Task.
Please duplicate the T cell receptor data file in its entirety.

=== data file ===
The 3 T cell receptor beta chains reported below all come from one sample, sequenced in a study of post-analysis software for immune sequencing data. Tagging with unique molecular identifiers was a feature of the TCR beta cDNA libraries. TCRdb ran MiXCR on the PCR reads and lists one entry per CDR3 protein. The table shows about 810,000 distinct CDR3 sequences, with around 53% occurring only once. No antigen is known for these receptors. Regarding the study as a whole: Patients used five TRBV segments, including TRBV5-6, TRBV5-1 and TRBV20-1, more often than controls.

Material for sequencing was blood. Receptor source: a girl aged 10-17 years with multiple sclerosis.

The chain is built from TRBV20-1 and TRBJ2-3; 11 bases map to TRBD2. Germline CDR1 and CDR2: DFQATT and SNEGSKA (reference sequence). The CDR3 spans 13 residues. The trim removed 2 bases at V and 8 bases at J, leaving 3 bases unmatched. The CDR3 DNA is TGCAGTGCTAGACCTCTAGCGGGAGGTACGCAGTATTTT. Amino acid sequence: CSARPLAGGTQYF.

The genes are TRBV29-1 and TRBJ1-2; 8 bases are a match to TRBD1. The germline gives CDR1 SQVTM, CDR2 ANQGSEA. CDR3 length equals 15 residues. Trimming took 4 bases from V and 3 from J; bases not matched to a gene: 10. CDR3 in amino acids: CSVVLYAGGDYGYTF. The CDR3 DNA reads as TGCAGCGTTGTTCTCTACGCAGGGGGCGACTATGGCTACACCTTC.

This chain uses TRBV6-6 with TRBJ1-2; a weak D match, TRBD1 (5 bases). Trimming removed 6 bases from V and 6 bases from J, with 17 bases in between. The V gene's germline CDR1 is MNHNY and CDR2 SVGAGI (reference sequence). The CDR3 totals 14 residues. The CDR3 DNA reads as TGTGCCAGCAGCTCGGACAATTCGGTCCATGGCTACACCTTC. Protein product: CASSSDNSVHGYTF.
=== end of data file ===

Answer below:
The 3 T cell receptor beta chains reported below all come from one sample, sequenced in a study of post-analysis software for immune sequencing data. Tagging with unique molecular identifiers was a feature of the TCR beta cDNA libraries. TCRdb ran MiXCR on the PCR reads and lists one entry per CDR3 protein. The table shows about 810,000 distinct CDR3 sequences, with around 53% occurring only once. No antigen is known for these receptors. Regarding the study as a whole: Patients used five TRBV segments, including TRBV5-6, TRBV5-1 and TRBV20-1, more often than controls.

Material for sequencing was blood. Receptor source: a girl aged 10-17 years with multiple sclerosis.

The chain is built from TRBV20-1 and TRBJ2-3; 11 bases map to TRBD2. Germline CDR1 and CDR2: DFQATT and SNEGSKA (reference sequence). The CDR3 spans 13 residues. The trim removed 2 bases at V and 8 bases at J, leaving 3 bases unmatched. The CDR3 DNA is TGCAGTGCTAGACCTCTAGCGGGAGGTACGCAGTATTTT. Amino acid sequence: CSARPLAGGTQYF.

The genes are TRBV29-1 and TRBJ1-2; 8 bases are a match to TRBD1. The germline gives CDR1 SQVTM, CDR2 ANQGSEA. CDR3 length equals 15 residues. Trimming took 4 bases from V and 3 from J; bases not matched to a gene: 10. CDR3 in amino acids: CSVVLYAGGDYGYTF. The CDR3 DNA reads as TGCAGCGTTGTTCTCTACGCAGGGGGCGACTATGGCTACACCTTC.

This chain uses TRBV6-6 with TRBJ1-2; a weak D match, TRBD1 (5 bases). Trimming removed 6 bases from V and 6 bases from J, with 17 bases in between. The V gene's germline CDR1 is MNHNY and CDR2 SVGAGI (reference sequence). The CDR3 totals 14 residues. The CDR3 DNA reads as TGTGCCAGCAGCTCGGACAATTCGGTCCATGGCTACACCTTC. Protein product: CASSSDNSVHGYTF.